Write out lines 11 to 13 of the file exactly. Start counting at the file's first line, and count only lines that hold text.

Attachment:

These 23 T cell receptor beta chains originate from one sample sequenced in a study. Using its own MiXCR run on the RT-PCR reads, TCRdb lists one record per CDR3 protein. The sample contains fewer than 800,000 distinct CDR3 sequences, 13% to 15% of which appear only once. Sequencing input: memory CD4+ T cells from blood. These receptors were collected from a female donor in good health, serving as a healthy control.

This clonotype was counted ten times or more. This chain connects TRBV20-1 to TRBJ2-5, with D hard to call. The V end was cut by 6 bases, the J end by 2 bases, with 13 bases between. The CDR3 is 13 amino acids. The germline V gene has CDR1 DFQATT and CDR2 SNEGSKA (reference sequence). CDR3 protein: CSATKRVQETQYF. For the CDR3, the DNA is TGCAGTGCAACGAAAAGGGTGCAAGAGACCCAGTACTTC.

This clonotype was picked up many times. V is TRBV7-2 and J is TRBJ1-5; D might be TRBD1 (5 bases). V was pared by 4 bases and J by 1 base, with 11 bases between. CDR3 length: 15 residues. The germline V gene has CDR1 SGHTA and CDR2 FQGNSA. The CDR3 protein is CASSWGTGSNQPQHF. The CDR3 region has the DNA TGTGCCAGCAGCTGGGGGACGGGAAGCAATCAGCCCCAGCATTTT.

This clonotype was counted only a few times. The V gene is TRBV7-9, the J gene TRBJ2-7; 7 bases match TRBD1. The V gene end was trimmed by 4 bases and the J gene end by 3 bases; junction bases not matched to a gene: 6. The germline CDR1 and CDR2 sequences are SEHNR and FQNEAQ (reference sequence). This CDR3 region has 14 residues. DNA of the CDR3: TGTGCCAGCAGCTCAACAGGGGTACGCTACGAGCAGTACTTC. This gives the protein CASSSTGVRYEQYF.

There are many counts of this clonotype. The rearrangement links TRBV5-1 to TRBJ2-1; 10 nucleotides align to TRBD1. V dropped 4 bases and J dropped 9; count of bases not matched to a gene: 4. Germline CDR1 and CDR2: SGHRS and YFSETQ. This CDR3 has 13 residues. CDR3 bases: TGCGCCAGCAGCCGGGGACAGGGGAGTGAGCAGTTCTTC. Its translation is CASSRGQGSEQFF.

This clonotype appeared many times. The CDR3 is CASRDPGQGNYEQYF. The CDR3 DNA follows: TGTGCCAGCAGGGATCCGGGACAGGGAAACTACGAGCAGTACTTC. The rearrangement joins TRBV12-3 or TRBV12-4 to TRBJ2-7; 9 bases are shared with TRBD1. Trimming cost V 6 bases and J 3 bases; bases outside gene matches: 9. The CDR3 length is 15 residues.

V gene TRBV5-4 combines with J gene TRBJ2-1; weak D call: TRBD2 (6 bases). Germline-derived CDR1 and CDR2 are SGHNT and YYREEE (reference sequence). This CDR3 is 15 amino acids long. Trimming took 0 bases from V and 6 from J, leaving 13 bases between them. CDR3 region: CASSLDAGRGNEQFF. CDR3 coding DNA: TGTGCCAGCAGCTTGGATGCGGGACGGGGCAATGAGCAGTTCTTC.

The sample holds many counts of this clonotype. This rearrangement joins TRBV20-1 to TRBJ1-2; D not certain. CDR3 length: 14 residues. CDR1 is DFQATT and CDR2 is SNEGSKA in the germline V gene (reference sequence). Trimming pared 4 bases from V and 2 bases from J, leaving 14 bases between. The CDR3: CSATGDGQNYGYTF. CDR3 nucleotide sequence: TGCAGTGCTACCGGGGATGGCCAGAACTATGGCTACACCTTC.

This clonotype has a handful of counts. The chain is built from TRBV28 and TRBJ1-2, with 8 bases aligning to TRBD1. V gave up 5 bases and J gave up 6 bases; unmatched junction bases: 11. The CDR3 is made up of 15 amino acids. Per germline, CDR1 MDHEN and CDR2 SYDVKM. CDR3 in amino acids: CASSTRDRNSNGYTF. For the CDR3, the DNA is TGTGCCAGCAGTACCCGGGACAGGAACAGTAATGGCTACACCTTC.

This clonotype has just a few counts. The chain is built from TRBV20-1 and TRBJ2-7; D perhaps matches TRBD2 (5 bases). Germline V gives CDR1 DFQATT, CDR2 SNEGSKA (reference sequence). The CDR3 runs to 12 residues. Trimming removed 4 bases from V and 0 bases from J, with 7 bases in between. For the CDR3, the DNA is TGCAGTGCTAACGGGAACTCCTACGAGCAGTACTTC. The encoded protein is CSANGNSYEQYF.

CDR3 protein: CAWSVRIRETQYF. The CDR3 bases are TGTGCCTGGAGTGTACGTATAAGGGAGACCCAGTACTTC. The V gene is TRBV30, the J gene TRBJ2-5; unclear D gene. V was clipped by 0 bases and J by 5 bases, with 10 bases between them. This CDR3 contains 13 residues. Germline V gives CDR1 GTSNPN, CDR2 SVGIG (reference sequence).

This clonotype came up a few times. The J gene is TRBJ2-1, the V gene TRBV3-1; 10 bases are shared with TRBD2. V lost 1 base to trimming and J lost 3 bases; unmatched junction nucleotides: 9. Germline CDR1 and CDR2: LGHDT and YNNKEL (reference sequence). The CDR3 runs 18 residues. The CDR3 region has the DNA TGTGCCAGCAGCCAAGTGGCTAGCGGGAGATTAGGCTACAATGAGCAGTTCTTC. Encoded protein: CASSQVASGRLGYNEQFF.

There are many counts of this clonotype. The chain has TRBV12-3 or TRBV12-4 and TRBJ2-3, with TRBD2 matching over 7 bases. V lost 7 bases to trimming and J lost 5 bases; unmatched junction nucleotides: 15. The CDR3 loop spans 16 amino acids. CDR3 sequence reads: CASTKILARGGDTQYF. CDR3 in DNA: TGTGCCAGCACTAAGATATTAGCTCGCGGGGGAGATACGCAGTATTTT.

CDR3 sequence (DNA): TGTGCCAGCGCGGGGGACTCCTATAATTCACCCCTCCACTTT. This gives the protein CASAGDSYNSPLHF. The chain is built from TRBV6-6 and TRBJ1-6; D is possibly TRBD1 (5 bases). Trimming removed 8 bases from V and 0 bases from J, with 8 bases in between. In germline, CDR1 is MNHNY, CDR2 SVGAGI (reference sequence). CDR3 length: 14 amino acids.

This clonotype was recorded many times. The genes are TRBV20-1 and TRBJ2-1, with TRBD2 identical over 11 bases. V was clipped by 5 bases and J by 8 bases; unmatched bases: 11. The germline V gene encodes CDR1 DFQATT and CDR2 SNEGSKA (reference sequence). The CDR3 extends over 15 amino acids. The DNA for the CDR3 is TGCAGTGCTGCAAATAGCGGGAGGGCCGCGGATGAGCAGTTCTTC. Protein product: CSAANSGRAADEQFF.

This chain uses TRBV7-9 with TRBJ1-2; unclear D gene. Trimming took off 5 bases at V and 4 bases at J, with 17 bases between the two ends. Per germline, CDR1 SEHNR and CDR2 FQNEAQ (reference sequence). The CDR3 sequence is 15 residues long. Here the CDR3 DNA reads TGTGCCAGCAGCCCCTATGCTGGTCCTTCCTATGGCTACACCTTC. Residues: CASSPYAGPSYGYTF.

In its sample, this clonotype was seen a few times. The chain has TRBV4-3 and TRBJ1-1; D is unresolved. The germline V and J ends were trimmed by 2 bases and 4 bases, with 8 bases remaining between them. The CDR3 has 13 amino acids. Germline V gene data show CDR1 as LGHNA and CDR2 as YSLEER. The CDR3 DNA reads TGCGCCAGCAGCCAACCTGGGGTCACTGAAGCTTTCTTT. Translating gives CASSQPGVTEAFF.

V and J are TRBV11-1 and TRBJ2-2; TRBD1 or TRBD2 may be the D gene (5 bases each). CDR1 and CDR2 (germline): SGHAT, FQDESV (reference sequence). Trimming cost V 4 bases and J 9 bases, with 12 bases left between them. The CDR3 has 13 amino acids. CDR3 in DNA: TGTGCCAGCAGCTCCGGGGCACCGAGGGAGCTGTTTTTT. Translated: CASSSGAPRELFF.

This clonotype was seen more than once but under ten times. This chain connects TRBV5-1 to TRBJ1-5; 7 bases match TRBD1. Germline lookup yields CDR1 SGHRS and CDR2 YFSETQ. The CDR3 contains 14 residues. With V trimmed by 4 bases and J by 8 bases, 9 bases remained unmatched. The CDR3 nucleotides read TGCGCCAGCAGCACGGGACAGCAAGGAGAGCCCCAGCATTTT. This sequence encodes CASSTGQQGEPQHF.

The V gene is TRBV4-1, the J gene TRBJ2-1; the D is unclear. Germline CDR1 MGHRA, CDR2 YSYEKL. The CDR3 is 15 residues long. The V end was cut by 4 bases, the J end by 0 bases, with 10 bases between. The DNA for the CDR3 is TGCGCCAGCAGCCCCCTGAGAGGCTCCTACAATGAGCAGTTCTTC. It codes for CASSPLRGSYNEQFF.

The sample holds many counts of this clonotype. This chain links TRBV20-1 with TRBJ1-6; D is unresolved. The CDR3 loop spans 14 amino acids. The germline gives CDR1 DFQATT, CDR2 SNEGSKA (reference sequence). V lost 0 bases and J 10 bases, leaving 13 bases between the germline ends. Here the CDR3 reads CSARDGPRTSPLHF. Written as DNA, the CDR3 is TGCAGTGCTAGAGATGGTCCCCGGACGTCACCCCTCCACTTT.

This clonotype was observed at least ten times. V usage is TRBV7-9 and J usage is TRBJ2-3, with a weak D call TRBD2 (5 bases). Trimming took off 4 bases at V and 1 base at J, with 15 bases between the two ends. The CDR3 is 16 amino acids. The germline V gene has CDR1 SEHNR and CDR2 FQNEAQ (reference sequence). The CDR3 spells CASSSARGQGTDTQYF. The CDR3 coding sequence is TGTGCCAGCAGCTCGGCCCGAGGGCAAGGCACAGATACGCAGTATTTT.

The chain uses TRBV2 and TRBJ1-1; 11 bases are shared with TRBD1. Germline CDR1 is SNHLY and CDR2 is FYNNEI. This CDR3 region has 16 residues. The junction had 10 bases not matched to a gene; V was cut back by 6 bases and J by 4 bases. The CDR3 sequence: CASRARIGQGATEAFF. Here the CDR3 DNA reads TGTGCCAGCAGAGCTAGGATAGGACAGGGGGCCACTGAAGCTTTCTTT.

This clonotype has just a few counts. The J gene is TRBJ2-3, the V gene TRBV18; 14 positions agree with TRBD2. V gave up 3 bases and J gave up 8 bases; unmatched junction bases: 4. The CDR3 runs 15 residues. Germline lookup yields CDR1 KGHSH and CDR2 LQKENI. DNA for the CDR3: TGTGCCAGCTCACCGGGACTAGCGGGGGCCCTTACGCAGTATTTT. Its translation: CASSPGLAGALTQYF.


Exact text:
CDR3 protein: CAWSVRIRETQYF. The CDR3 bases are TGTGCCTGGAGTGTACGTATAAGGGAGACCCAGTACTTC. The V gene is TRBV30, the J gene TRBJ2-5; unclear D gene. V was clipped by 0 bases and J by 5 bases, with 10 bases between them. This CDR3 contains 13 residues. Germline V gives CDR1 GTSNPN, CDR2 SVGIG (reference sequence).

This clonotype came up a few times. The J gene is TRBJ2-1, the V gene TRBV3-1; 10 bases are shared with TRBD2. V lost 1 base to trimming and J lost 3 bases; unmatched junction nucleotides: 9. Germline CDR1 and CDR2: LGHDT and YNNKEL (reference sequence). The CDR3 runs 18 residues. The CDR3 region has the DNA TGTGCCAGCAGCCAAGTGGCTAGCGGGAGATTAGGCTACAATGAGCAGTTCTTC. Encoded protein: CASSQVASGRLGYNEQFF.

There are many counts of this clonotype. The chain has TRBV12-3 or TRBV12-4 and TRBJ2-3, with TRBD2 matching over 7 bases. V lost 7 bases to trimming and J lost 5 bases; unmatched junction nucleotides: 15. The CDR3 loop spans 16 amino acids. CDR3 sequence reads: CASTKILARGGDTQYF. CDR3 in DNA: TGTGCCAGCACTAAGATATTAGCTCGCGGGGGAGATACGCAGTATTTT.